The wonderful and evocative African continent is the backdrop to the story of Lorenzo, who ventures into Cape Town and experiences the thrill of hunting the black buffalo.
They call it in many different ways, but I prefer to call it simply African buffalo, because it is the name that gives that elegant buffalo with its characteristic black color all the grandeur and pride it deserves.
I had been planning a long, long time to plan a trip to Cape Town with a dear childhood friend, a lover of hunting like me, and two years ago the right opportunity arose. I got some extra income, and I decided to give myself a gift, booking 5 hunting days in a wonderful South African reserve.
I'm not even going to tell you about the impatience that took me from the second following the booking. To kill the wait for the fateful week, I thought I'd get to know the African buffalo perfectly, its habits, its habitat. On the other hand I know deer and wild boar well, but I had never seen buffaloes before.
I discovered that it is a species that lives exclusively in sub-Saharan Africa, and that it prefers to live in the sunny and desolate savannas. Looking at the photos that portray him in millions of different poses (on the internet you can literally find everything), I got a vague idea of the beast that I would soon find myself in front of: a mighty and squat creature, which can reach also the meter and eighty of height at the withers and a weight that in rare cases reaches the ton. In short, a black and angry boulder. Thrilling.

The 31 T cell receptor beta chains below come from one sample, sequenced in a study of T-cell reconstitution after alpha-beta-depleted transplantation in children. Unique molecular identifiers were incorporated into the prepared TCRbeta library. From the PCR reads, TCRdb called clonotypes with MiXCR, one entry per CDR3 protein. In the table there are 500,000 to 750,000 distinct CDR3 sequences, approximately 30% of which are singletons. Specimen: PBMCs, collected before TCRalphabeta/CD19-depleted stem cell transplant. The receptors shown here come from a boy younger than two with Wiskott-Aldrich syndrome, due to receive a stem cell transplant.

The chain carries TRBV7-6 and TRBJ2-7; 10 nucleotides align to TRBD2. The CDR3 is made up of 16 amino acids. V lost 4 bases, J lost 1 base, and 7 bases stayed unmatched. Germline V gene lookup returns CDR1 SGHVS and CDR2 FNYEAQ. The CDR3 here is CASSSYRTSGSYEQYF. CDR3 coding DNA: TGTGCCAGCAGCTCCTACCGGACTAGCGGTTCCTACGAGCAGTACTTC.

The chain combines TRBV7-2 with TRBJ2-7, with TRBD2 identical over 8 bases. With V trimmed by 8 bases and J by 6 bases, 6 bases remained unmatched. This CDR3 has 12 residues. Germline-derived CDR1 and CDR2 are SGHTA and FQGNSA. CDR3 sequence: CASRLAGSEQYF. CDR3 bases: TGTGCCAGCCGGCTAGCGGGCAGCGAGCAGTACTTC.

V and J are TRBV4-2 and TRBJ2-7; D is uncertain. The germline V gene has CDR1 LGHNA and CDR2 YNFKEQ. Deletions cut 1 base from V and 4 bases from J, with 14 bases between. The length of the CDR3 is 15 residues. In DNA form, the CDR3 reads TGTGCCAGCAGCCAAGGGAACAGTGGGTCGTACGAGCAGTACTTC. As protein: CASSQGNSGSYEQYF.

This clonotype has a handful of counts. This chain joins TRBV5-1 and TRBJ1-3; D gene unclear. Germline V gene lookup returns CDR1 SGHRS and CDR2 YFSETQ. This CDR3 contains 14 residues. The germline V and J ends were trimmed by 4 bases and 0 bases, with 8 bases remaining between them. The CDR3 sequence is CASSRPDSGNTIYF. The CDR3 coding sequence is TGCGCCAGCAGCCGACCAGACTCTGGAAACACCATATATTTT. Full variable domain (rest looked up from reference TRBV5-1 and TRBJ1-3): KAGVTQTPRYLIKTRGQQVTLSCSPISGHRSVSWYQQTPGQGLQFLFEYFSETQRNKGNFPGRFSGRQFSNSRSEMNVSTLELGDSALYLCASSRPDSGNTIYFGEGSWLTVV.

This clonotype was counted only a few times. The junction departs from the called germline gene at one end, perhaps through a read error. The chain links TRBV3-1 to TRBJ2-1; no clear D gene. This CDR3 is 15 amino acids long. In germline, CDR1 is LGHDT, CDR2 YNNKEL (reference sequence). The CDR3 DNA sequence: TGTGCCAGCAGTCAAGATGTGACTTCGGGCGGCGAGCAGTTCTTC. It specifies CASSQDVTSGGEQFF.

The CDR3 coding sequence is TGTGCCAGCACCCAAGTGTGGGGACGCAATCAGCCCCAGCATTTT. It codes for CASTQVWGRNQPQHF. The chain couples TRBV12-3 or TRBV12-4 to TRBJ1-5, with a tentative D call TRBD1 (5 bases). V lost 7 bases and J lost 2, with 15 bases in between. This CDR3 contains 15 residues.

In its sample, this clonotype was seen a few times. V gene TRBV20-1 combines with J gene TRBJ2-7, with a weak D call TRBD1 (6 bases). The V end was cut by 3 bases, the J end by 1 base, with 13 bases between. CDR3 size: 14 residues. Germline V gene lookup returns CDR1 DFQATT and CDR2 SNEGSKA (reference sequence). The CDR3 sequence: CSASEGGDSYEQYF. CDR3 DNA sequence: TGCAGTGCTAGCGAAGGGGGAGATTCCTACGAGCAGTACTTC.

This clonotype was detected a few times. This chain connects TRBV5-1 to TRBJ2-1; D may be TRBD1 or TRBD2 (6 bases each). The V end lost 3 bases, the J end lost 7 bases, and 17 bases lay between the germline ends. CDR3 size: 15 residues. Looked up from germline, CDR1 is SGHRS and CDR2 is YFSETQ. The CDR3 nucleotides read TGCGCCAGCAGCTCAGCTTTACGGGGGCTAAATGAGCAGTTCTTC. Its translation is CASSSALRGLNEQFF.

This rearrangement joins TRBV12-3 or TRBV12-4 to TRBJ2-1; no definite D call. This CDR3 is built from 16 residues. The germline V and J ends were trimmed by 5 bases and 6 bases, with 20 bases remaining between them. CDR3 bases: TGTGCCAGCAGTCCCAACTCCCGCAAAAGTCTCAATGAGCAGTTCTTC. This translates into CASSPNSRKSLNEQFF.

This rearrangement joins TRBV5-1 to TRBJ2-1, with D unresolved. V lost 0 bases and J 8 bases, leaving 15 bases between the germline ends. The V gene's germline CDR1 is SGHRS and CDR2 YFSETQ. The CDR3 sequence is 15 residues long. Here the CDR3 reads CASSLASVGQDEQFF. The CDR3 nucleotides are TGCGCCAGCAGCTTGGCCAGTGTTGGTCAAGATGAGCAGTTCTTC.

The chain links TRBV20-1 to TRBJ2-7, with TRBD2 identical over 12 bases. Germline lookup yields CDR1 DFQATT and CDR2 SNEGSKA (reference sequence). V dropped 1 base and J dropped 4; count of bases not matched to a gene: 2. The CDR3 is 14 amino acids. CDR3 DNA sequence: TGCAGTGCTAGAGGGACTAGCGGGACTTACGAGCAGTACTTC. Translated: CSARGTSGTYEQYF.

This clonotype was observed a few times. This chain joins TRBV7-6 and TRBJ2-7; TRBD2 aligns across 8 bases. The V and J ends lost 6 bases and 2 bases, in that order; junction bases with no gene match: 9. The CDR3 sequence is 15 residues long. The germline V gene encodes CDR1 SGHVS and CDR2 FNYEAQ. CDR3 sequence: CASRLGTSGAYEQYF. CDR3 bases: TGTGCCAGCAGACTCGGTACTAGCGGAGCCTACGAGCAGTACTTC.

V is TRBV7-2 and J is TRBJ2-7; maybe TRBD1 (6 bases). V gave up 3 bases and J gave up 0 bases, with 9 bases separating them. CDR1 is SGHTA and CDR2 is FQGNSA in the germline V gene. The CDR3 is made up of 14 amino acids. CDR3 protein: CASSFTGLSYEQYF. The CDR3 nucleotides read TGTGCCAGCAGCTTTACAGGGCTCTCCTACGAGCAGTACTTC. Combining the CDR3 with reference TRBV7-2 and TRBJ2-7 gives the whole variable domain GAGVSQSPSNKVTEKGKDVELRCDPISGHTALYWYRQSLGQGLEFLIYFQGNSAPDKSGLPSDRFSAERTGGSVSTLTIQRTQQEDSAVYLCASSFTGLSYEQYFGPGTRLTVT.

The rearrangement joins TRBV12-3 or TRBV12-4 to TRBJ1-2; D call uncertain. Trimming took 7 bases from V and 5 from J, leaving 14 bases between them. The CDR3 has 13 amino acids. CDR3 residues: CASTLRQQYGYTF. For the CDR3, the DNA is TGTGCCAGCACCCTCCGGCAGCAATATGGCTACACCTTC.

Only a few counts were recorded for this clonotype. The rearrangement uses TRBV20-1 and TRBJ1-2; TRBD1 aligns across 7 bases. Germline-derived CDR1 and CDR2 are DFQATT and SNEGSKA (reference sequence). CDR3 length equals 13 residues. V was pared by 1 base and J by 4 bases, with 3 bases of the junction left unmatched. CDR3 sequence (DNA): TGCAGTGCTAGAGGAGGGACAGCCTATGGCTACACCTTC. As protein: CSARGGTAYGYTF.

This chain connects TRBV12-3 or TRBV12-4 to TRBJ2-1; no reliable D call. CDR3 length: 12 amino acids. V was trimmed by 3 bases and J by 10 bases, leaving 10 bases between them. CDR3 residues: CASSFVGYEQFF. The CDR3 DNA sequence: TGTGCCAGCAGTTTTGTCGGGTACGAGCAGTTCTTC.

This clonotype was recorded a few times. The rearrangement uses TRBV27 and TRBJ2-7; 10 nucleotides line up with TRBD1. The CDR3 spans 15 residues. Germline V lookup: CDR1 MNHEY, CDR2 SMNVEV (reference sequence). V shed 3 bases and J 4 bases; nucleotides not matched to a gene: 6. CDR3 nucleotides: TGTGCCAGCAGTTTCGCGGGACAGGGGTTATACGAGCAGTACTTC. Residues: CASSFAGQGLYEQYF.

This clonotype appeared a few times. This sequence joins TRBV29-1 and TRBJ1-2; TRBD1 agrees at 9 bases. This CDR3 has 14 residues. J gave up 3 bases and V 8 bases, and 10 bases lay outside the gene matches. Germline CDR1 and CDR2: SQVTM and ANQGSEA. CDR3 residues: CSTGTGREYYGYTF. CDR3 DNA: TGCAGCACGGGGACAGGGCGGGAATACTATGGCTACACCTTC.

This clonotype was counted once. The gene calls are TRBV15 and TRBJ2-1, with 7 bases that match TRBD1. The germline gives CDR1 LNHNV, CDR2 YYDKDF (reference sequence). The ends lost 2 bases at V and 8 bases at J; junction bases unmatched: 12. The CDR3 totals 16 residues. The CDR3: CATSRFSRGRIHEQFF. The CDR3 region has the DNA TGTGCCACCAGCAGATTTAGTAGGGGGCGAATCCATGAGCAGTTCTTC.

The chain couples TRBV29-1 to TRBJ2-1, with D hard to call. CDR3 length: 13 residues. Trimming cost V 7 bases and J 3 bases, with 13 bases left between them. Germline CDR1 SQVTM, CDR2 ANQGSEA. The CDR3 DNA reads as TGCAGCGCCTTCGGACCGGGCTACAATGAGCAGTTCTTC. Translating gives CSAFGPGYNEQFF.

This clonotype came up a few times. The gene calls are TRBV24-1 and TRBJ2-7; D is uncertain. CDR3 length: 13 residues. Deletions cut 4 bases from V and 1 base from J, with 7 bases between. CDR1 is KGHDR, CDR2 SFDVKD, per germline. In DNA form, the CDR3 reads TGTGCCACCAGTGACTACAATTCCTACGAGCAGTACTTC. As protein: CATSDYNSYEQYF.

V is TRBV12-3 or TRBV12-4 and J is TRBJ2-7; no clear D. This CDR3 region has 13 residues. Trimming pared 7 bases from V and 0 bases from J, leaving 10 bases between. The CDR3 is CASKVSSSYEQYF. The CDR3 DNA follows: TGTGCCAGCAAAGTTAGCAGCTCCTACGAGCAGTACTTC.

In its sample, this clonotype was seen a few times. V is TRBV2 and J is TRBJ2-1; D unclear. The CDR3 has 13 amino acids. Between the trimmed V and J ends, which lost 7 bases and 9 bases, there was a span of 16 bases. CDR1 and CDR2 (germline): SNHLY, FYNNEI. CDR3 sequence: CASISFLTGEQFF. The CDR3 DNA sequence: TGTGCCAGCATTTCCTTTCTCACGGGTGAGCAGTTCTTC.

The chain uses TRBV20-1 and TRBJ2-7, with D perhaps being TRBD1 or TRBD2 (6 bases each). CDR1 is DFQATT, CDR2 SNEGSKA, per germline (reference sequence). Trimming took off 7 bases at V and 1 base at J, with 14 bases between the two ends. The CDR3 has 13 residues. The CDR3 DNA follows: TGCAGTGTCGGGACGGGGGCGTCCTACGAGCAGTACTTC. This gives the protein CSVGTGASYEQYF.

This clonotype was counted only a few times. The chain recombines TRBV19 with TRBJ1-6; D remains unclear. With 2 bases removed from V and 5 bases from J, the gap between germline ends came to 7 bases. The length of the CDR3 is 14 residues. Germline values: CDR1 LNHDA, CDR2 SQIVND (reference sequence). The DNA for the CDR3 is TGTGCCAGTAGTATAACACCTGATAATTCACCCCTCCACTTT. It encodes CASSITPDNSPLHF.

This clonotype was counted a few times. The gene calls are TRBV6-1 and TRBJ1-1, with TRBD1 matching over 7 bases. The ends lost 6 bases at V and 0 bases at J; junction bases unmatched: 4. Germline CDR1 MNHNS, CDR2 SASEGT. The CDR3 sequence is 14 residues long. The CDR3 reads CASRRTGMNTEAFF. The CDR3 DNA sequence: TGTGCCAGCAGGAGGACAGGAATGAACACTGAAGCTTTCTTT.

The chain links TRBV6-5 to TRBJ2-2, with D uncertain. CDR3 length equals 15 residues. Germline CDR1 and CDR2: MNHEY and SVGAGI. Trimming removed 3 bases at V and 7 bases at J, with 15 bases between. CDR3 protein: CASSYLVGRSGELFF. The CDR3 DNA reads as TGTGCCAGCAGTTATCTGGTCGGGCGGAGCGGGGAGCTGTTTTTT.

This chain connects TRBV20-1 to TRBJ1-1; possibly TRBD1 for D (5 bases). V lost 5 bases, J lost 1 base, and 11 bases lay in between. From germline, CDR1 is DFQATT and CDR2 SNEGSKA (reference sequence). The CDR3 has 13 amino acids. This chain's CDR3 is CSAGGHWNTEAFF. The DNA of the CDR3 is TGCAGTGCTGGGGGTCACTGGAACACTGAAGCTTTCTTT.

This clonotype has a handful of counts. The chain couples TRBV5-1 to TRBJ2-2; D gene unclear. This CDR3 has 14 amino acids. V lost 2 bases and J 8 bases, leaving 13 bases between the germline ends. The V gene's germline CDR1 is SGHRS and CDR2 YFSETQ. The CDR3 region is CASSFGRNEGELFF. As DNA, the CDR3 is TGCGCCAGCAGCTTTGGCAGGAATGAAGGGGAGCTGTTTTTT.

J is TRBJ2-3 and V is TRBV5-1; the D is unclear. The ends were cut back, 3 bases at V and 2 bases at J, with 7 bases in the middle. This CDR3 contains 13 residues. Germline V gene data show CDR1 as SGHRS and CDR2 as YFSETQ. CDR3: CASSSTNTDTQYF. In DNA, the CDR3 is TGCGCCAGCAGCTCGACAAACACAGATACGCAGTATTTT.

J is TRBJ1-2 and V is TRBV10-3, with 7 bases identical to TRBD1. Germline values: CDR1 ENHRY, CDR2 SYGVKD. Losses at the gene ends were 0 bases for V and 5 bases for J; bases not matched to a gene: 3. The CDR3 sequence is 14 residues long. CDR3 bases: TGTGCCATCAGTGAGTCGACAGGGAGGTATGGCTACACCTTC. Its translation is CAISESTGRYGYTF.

To defend himself he uses the cephalic shield, to be clear those fabulous horns that nature has endowed him with, heavier in the male than in the female, and as far as one might think, it is a herbivorous mammal. The females live in numerous herds, while the males are more solitary and live isolated for a long time. They only come back in packs during the mating period.